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Twitter’s transparency can’t extend to secret FISA orders

The U.S. makes more requests for data than other governments combined, according to Twitter's latest transparency report.


Kris Holt

Internet Culture

Posted on Jul 31, 2013   Updated on Jun 1, 2021, 10:17 am CDT

Twitter has released some interesting insights into how it deals with government requests for data in its most recent transparency report. However, it is unable to reveal how many requests it has received from secret court orders under the Foreign Intelligence Surveillance Act (FISA). 

This is the third biannual transparency report Twitter has released, and it shows an increase in government requests for information on users and for content to be withheld, along with a sharp rise in copyright takedown notices.

Twitter strongly hinted it has received secret FISA requests from a U.S. court, possibly related to National Security Agency Internet surveillance programs. 

Despite a plea to the U.S. government to allow them to disclose the number of FISA requests they’ve received, a number of big-name tech companies have not been able to. As with Facebook, Microsoft, and others involved in the PRISM surveillance program, Twitter has had to roll in the number of national security requests it has received in with other government requests, despite the firms’ desire to release those numbers separately. Reddit, it should be noted, has received zero FISA requests.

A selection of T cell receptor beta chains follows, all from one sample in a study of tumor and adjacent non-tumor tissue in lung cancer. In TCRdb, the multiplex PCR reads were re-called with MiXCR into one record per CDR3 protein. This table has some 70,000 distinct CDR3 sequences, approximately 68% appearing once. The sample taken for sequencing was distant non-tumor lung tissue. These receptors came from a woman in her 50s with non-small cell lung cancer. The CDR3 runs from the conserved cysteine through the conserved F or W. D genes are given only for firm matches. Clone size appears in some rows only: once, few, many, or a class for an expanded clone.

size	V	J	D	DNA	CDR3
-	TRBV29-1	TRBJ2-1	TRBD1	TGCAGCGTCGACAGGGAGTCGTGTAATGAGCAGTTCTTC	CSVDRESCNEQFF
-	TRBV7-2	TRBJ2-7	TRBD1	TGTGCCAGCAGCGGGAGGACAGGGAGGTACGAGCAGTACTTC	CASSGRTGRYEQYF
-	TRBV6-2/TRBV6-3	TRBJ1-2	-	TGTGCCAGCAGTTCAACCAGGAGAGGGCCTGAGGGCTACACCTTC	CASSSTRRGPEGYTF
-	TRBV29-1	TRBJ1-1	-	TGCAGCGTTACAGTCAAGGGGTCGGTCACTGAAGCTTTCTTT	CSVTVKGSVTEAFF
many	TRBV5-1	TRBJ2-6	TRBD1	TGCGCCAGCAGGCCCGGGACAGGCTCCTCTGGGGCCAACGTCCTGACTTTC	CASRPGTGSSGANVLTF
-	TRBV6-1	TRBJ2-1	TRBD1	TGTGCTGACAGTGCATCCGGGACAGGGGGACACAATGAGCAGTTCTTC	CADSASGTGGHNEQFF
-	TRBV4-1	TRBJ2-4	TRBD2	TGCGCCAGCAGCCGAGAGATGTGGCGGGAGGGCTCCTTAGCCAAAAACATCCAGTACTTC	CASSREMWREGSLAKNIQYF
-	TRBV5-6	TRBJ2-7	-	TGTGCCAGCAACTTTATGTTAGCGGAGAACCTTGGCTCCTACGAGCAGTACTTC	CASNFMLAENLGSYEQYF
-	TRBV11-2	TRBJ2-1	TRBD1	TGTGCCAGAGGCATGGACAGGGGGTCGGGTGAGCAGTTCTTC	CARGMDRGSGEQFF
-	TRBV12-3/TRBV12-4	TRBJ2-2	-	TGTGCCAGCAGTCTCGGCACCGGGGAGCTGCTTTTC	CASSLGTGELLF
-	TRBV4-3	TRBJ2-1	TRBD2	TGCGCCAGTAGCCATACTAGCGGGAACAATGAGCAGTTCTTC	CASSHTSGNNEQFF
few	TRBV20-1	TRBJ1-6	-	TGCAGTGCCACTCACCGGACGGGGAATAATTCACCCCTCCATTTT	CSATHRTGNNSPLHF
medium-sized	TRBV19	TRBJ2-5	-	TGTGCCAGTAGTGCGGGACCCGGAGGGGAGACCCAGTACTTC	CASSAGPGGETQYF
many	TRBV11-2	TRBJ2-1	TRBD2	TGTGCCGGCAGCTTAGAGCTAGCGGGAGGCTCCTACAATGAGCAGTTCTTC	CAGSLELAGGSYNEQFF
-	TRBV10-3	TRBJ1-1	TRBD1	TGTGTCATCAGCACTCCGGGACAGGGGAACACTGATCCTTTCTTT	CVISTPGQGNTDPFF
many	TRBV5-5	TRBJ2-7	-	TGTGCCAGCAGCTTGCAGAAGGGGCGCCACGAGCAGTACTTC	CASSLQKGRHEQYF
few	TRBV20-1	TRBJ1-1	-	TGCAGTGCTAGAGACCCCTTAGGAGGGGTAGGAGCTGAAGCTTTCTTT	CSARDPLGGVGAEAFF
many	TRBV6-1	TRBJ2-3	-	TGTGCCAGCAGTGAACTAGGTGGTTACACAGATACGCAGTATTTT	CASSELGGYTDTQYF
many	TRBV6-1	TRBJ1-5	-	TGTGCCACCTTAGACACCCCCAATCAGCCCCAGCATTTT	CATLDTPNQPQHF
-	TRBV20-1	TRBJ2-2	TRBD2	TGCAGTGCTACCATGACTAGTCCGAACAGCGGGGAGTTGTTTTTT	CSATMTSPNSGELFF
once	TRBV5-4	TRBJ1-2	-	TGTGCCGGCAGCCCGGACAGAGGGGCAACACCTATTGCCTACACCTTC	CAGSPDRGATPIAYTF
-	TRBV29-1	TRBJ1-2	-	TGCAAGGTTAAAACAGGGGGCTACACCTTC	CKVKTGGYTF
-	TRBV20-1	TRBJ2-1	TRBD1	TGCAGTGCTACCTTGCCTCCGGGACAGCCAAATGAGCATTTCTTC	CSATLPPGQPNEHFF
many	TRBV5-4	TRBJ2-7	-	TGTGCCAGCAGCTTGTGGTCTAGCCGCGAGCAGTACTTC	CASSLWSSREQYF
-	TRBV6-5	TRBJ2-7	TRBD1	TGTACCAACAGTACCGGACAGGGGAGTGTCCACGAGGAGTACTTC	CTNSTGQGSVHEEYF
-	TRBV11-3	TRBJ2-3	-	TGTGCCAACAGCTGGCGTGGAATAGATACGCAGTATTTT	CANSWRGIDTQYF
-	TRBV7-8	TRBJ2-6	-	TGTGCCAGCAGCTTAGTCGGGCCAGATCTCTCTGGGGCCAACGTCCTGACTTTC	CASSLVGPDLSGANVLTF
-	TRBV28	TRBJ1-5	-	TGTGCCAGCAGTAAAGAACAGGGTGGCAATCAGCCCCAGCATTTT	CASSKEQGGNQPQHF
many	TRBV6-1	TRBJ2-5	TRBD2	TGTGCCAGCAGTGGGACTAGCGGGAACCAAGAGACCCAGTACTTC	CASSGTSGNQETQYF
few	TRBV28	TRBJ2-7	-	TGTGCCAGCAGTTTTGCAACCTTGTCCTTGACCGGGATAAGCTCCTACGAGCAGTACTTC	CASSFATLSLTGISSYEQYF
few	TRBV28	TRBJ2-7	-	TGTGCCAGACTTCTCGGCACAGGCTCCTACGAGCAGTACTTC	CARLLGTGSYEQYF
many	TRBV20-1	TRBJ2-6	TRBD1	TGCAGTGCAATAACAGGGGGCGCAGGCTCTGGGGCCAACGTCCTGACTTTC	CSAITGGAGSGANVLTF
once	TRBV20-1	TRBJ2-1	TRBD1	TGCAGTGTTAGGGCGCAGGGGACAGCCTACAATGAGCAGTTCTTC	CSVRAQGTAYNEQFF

With that in mind, Twitter’s report shows that governments around the world submitted 1,157 requests for information on users’ accounts in the six-month period ending June 30, related to 1,697 accounts. That’s up from 1,009 requests related to 1,433 accounts in the previous report. Twitter provided those governments at least some information on accounts for 55 percent of the total requests.

The U.S. accounts for 902 requests of the most recent batch—some 78 percent, covering 1,319 accounts. Of these, 56 percent were subpoenas, 11 percent court orders, 23 percent search warrants, and 10 percent were submitted for other reasons. Twitter passed at least some information for 67 percent of U.S. requests. In about 20 percent of these cases, Twitter was not allowed to notify users their information was passed to law enforcement.

Governments and other groups submitted 60 requests for Twitter to take down accounts or withhold tweets. That’s up from 42 in the previous six months. One of the requests was an additional plea to remove anti-Semitic hate speech in France. Twitter complied in 38 percent of cases, withholding four accounts and 73 tweets. Some Russian accounts were restored after being taken down.

“We received 17 requests from the Federal Service for Supervision in the Sphere of Telecom, Information Technologies and Mass Communications (Roskomnadzor) regarding content determined to violate Federal Law 139. Thirteen accounts were found to have promoted drug use or suicide,” Twitter said in the report. “For the first time since launching CWC [Country Withheld Content], we un-withheld two previously withheld accounts. We worked with the affected Twitter users and Roskomnadzor to ensure that accounts brought into compliance with local law by the users were un-withheld and reinstated in the Russian Federation.”

Meanwhile, there was roughly a 76 percent bump in the number of Digital Millennium Copyright Act takedown notices, up to 5,753 over the six months. Twitter pulled tweets, photos, or videos in around 61 percent of instances, yanking 18,413 tweets and 3,993 pieces of media. Among those requests was one by Prince to remove some Vine videos.

Twitter’s commitment to letting users know the details of government information requests, removal requests, and takedown notices is admirable. Perhaps it will be able to divulge even more information if the government buckles to pressure from Twitter and its peers.

Photo by scottfeldstein/Flickr

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*First Published: Jul 31, 2013, 5:10 pm CDT